Watchdog’s departure does not mean Teresa Cheng should have resigned over illegal structures, Carrie Lam says

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Watchdog’s departure does not mean Teresa Cheng should have resigned over illegal structures, Carrie Lam says

The resignation of a communications regulator over undeclared shares in a phone company does not mean Hong Kong’s embattled justice secretary should have quit over illegal structures at her home, the city’s leader said on Tuesday.

Chief Executive Carrie Lam Cheng Yuet-ngor said there was “no need for such unnecessary association”.

Her remarks came as a survey showed Teresa Cheng Yeuk-wah’s popularity was lower than for any justice secretary in 17 years.

Huen Wong resigned as Communications Authority chairman on Friday over his failure to disclose stock he owned, including shares in China Mobile, a major telecoms company. Comparisons were quickly drawn between Wong’s predicament and Cheng’s.

Cheng was found to have 10 illegal structures – including a basement and a rooftop glass house – at her three-storey Tuen Mun home as she took the helm as justice secretary last month. She later revealed three illegal structures at her other property in Southern district. She dismissed calls to resign.

Lam on Tuesday rejected the idea that Wong’s departure indicated Cheng should have resigned too. She said: “I received [Wong’s] resignation last Friday, understood the circumstances and respected his decision. But I think the case is not entirely the same as the case with the secretary for justice.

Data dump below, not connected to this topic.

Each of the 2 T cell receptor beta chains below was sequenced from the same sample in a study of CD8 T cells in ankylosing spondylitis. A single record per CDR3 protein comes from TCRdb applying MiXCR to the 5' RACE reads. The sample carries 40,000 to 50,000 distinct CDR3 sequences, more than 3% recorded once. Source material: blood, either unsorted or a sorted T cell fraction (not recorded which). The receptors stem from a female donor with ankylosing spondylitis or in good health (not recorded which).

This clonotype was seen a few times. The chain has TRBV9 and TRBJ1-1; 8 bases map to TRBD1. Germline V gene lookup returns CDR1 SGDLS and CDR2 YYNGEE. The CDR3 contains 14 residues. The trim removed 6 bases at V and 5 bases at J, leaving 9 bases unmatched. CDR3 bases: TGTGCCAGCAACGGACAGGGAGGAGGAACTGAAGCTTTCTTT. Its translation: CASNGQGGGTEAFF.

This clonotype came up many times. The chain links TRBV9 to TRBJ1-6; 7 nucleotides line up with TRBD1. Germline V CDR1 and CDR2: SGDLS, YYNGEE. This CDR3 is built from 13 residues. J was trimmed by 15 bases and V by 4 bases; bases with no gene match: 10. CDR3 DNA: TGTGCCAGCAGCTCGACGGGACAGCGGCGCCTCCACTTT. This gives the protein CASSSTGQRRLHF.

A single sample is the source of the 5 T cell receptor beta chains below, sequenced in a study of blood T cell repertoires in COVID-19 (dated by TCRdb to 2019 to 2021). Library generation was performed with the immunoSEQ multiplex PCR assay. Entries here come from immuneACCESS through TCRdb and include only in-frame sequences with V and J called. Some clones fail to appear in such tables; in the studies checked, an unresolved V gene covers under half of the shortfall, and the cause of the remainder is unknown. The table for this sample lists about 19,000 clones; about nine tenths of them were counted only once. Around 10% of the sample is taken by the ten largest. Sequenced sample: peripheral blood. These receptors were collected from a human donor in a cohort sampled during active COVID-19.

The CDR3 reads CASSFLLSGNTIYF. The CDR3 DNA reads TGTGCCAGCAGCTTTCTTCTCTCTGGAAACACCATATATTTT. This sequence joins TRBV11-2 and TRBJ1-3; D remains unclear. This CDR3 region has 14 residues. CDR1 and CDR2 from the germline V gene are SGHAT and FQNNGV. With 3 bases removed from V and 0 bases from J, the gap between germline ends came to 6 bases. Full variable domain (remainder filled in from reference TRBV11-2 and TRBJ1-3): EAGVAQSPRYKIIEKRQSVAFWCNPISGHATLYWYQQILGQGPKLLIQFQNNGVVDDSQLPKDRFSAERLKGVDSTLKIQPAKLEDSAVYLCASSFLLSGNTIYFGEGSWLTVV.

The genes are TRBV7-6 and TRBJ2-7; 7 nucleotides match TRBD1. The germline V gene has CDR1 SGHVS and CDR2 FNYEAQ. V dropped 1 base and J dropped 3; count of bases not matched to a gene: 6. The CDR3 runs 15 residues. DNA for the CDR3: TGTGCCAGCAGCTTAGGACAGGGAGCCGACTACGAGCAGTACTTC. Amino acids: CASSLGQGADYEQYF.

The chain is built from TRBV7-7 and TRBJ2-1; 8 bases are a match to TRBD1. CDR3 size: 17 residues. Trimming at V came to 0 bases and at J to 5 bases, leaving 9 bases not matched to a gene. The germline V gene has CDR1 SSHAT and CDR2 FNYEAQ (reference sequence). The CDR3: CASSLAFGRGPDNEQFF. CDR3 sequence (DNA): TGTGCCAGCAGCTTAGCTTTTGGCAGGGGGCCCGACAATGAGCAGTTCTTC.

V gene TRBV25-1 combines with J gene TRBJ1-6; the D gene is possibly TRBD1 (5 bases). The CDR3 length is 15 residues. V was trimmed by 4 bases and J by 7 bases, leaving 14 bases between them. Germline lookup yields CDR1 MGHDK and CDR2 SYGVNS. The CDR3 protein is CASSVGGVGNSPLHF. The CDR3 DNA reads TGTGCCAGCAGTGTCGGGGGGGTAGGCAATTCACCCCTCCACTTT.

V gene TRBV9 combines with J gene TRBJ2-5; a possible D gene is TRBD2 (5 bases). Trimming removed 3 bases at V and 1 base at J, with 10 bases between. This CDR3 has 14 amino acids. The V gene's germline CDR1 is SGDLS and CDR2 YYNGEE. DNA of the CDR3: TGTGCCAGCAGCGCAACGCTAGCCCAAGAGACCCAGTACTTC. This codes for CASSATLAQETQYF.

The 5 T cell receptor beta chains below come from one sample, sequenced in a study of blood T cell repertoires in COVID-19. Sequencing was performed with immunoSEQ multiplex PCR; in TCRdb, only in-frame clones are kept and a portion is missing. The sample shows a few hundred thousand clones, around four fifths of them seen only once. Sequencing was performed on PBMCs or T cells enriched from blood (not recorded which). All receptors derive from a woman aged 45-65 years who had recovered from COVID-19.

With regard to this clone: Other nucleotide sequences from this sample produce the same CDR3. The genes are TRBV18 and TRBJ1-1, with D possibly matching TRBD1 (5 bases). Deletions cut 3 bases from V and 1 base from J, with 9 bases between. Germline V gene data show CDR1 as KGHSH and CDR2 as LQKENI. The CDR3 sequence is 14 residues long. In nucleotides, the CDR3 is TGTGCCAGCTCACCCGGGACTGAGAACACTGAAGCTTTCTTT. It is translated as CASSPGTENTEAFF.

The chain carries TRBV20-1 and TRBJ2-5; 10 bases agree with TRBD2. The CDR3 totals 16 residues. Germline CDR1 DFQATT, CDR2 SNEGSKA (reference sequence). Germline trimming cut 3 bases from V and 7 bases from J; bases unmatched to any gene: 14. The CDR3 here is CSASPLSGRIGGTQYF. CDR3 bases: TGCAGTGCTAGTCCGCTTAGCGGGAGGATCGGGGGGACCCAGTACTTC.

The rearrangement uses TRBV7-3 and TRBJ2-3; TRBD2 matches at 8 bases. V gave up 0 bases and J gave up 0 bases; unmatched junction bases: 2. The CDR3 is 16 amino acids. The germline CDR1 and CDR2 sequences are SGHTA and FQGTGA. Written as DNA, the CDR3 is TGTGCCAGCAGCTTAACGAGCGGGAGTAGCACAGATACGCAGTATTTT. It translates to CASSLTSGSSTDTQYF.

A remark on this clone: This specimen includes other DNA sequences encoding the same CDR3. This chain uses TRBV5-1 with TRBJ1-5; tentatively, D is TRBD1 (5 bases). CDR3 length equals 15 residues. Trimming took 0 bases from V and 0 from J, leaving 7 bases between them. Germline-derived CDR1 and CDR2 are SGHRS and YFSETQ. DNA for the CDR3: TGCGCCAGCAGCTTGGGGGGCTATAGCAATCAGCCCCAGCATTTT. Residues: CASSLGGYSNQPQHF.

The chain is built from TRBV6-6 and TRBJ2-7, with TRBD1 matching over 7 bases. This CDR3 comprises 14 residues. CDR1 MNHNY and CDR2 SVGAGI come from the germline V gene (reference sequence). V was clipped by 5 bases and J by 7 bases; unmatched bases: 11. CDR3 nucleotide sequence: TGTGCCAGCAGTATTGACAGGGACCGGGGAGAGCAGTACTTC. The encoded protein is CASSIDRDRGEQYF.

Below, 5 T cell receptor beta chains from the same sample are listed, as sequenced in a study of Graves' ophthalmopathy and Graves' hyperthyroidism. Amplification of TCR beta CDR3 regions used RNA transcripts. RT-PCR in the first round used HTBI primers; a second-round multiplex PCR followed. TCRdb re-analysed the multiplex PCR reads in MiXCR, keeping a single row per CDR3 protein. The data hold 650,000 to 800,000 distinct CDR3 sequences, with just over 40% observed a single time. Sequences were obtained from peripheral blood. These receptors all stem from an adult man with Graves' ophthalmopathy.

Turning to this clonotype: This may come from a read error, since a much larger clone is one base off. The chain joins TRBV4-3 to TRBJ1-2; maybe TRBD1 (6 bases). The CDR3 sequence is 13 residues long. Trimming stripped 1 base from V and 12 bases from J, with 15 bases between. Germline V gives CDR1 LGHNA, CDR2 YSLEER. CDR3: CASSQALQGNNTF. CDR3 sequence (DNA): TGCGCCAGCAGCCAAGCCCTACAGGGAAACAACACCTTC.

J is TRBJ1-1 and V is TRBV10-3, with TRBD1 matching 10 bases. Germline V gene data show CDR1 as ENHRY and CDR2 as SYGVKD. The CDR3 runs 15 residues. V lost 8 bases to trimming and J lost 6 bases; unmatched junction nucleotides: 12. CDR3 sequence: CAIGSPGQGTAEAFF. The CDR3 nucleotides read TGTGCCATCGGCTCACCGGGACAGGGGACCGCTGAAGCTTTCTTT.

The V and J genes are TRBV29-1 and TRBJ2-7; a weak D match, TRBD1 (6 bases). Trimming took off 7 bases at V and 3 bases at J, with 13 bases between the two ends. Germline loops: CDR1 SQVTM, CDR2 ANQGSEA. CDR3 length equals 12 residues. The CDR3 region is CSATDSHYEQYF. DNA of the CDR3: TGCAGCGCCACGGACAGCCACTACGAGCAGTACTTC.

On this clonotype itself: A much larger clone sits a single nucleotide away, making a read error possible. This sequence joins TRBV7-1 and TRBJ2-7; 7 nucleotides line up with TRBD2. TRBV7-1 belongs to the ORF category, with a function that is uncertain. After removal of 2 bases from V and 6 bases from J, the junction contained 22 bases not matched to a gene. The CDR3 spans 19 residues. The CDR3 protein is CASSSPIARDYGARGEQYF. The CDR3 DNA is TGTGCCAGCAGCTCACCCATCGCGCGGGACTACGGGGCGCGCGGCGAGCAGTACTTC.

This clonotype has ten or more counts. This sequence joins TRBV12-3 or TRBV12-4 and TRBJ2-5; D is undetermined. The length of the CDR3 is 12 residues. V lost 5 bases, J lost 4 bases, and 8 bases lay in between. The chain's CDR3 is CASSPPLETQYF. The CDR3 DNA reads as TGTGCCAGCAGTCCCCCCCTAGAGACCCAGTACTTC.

“There is no need for such unnecessary association.”

Too devoted to public service to forget private business? Lam says it’s possible in defence of Cheng

Lam said Cheng – who eventually survived a no-confidence motion with the help of pro-establishment legislators – had already handled the case and settled down in her job to deal with a lot of different tasks at her department.

She said she was open to strengthening the systems for declaring interests if necessary. Civil servants, she said, should take the initiative in future by reminding members joining the authority to take a good look at their assets, due to the sensitivity of broadcasting policies. The authority, which is now looking for a new chairman, regulates broadcasting and telecoms in the city.

Wong, a former president of the Law Society, resigned on Friday with immediate effect.

He said his “inadvertent” omission had not affected the authority’s work and had not caused any conflict of interest, but that it was incumbent upon him to follow the rules.

Civic Party legislator Tanya Chan praised Wong’s “responsible” decision, saying it was in line with the expectation Hongkongers have of officials, and stood in stark contrast to Cheng’s lack of a resignation.

Cheng’s woes have still not entirely faded. Hundreds of protesters took to the streets on Sunday demanding she step down, accusing her of lying about the illegal structures and of vetting pro-democracy lawmakers for next month’s Legislative Council by-election.

A survey by the University of Hong Kong’s public opinion programme found Cheng’s support rating stood at 34.1 marks out of 100, with an approval rate of 19 per cent and disapproval rate of 48 per cent. It polled 1,001 Hongkongers between February 1 and 6.

Both her rating and her net approval rate – the difference between the approval rate and disapproval rate, which stood at -29 percentage points – were at record lows for justice secretaries since the polls began in 2001. Cheng’s performance could be rated “mediocre”, according to the pollsters’ standards.

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